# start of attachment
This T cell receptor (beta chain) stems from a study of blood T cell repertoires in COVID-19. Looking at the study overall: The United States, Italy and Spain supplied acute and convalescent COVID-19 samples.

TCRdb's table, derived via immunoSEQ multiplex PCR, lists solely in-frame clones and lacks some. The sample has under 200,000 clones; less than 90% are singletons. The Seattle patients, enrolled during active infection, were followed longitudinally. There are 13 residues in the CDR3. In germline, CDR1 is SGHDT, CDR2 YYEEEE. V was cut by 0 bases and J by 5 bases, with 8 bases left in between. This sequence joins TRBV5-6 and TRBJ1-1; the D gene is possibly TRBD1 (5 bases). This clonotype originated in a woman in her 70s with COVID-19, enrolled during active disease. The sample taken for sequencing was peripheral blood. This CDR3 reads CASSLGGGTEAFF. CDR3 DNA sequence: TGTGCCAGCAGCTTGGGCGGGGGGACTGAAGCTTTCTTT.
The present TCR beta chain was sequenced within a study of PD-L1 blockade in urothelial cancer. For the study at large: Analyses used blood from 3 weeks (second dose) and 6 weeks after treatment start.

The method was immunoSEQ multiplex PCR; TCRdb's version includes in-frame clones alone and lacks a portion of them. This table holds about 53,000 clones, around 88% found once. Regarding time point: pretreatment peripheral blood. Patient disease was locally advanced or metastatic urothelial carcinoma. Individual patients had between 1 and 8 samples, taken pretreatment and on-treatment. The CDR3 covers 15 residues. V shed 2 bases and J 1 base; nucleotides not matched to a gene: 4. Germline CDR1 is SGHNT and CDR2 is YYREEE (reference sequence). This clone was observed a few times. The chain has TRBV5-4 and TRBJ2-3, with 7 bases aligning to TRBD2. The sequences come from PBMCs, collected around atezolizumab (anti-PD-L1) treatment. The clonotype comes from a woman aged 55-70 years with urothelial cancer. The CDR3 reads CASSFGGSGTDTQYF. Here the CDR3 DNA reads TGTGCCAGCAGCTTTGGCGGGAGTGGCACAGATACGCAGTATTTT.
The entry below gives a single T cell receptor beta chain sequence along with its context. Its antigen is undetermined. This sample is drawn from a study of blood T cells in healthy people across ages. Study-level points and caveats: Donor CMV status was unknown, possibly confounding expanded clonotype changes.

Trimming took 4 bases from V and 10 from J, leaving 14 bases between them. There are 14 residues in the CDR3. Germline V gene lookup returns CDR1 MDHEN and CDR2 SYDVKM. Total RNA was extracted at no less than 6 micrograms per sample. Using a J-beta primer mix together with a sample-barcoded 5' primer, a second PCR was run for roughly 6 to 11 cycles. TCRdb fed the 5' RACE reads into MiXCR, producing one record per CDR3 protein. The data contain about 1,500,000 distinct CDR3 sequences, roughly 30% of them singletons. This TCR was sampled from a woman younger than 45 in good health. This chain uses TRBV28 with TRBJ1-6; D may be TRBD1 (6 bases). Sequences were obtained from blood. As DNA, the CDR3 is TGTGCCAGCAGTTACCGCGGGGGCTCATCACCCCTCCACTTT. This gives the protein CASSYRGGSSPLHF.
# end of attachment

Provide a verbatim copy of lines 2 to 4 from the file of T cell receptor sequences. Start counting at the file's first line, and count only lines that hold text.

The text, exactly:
TCRdb's table, derived via immunoSEQ multiplex PCR, lists solely in-frame clones and lacks some. The sample has under 200,000 clones; less than 90% are singletons. The Seattle patients, enrolled during active infection, were followed longitudinally. There are 13 residues in the CDR3. In germline, CDR1 is SGHDT, CDR2 YYEEEE. V was cut by 0 bases and J by 5 bases, with 8 bases left in between. This sequence joins TRBV5-6 and TRBJ1-1; the D gene is possibly TRBD1 (5 bases). This clonotype originated in a woman in her 70s with COVID-19, enrolled during active disease. The sample taken for sequencing was peripheral blood. This CDR3 reads CASSLGGGTEAFF. CDR3 DNA sequence: TGTGCCAGCAGCTTGGGCGGGGGGACTGAAGCTTTCTTT.
The present TCR beta chain was sequenced within a study of PD-L1 blockade in urothelial cancer. For the study at large: Analyses used blood from 3 weeks (second dose) and 6 weeks after treatment start.

The method was immunoSEQ multiplex PCR; TCRdb's version includes in-frame clones alone and lacks a portion of them. This table holds about 53,000 clones, around 88% found once. Regarding time point: pretreatment peripheral blood. Patient disease was locally advanced or metastatic urothelial carcinoma. Individual patients had between 1 and 8 samples, taken pretreatment and on-treatment. The CDR3 covers 15 residues. V shed 2 bases and J 1 base; nucleotides not matched to a gene: 4. Germline CDR1 is SGHNT and CDR2 is YYREEE (reference sequence). This clone was observed a few times. The chain has TRBV5-4 and TRBJ2-3, with 7 bases aligning to TRBD2. The sequences come from PBMCs, collected around atezolizumab (anti-PD-L1) treatment. The clonotype comes from a woman aged 55-70 years with urothelial cancer. The CDR3 reads CASSFGGSGTDTQYF. Here the CDR3 DNA reads TGTGCCAGCAGCTTTGGCGGGAGTGGCACAGATACGCAGTATTTT.